Siphon Draw is one of the first areas I explored in Arizona. After that initial visit I began to treat the (normally dry) waterfall as a milepost to the more challenging Flatiron and ridgeline hikes beyond, a mere marker on more epic adventures, with the exception of one time when I carried then-baby Noah and took my parents for a desert hike. Over the last year I've begun to wonder exactly when Noah and Thomas would be ready to do the hike on their own two feet, and with the cool fall-time temperatures it was time to find out.
We started from Lost Dutchman almost a full hour after the sunrise. The sun was still hiding behind the impressive and photogenic monolith and temperatures were chilled, yet the parking lot was over half full and plenty of other hikers were already on the trail. A diversion showed up a short distance into the trail, either due to recent washouts or scheduled maintenance, and signs guided us onto roads for the nearby campsite. It was an annoying way to start the hike and I had to keep both boys very close to avoid the intermittent traffic.
Within a half mile we were back on the proper rocky path and I let them wander a short distance ahead. They each had a backpack and walking stick and were good at setting a steady pace and sticking to it. Charlotte kept quiet in the carrier behind me, moving around occasionally, somewhat immobilized by the multiple layers she was wearing. Kids get cold quick when they don't move much. As the wide, rocky path steepened we were passed by a lot of faster groups as the boys struggled with the taller steps.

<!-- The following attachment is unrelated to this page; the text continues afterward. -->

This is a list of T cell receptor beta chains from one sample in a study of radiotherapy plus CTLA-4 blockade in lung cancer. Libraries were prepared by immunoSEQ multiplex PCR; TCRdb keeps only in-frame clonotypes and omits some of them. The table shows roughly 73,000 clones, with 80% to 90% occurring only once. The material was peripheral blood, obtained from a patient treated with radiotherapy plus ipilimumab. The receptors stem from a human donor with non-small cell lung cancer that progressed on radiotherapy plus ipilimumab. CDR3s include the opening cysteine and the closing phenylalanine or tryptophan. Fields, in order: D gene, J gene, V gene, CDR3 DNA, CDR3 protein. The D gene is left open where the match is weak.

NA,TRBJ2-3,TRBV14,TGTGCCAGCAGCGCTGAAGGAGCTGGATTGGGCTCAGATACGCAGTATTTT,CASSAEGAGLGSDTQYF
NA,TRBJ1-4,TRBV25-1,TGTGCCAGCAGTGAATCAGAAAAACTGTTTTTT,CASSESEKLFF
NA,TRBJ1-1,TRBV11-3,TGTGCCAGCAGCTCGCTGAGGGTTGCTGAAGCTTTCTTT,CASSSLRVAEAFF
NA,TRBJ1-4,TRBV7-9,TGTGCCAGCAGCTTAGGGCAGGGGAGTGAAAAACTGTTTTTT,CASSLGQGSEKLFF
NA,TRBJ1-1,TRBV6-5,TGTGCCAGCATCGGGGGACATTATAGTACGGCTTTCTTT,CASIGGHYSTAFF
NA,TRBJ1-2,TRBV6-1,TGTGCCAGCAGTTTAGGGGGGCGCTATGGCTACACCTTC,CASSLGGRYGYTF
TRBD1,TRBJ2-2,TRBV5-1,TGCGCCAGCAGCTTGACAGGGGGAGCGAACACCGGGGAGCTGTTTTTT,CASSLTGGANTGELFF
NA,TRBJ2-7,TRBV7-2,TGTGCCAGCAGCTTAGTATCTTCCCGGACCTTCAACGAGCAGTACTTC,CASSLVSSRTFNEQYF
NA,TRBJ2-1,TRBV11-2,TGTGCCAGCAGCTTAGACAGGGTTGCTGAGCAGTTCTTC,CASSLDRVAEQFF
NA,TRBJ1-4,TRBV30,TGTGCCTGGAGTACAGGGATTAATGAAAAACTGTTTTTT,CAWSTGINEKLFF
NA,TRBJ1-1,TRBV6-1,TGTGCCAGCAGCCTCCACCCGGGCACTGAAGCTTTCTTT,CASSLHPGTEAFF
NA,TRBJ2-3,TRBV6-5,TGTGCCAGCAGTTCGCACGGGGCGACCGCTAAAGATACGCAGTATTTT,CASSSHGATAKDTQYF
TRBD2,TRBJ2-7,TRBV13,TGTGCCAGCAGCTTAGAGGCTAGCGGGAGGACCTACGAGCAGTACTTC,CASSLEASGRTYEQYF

The first 1.5 miles of this hike always drags for me. It's a slow uphill drag, steep enough to make you work, and the views are mediocre at best, plus the trail is very rocky and loose. It isn't until you start to enter the canyon that the views get better and the path gets challenging in a good way. It darts up some steep sections that force some people to use their hands for balance, slides around boulders, and even gets overgrown. The boys complained some here, saying that it was too tough and needing extra help, but at least Charlotte and I enjoyed it.
Flatiron became more significant as we climbed, shining brightly far above, and Noah and I had some conversations about it. There was a 7-year old and his dad who were heading up there today and I wondered how Noah felt about it. Definitely not something we'd try this year, or even the year after, just an interesting possibility for the near future. Who knows, if my boys continue hiking with me we could be doing some crazy stuff in the Mazzies over the next decade.
When we finally reached the dry waterfall it was dry, a small, stagnant puddle below that attracted a few bees. I let Charlotte out to stretch her legs while the boys rested - well, they rested for a minute, and quickly tried to climb the surrounding rock walls. I let them go for a short time before deciding to start the descent. If they had enough energy to not listen to me and try to climb dangerous stuff then they had enough to walk downhill.
The way down dragged. They were tired and the sun was fully up, instantly heating the whole area by fifty degrees (not scientifically measured). Noah has recently outgrown his hiking boots and was in tennis shoes, which meant regular slips and stumbles on the rock, and he was full of complaints. I gave them (and me) a long break in a partial cave halfway down, pulling out the last of the snacks and letting them play in the shade.
That break helped a lot and the rest of the hike went by relatively painless. We reached the parking lot before noon and the boys fell asleep within minutes. Can't blame them - this hike was five miles and well over a thousand feet of gain, their hardest hike to date. Charlotte and I chatted on the way home and I wondered if we'd be ready to tackle Fremont Saddle in the coming months. That's another difficult hike that I've been hoping to take them on, one that some adults I know struggle on, and it'd be a fantastic adventure for us.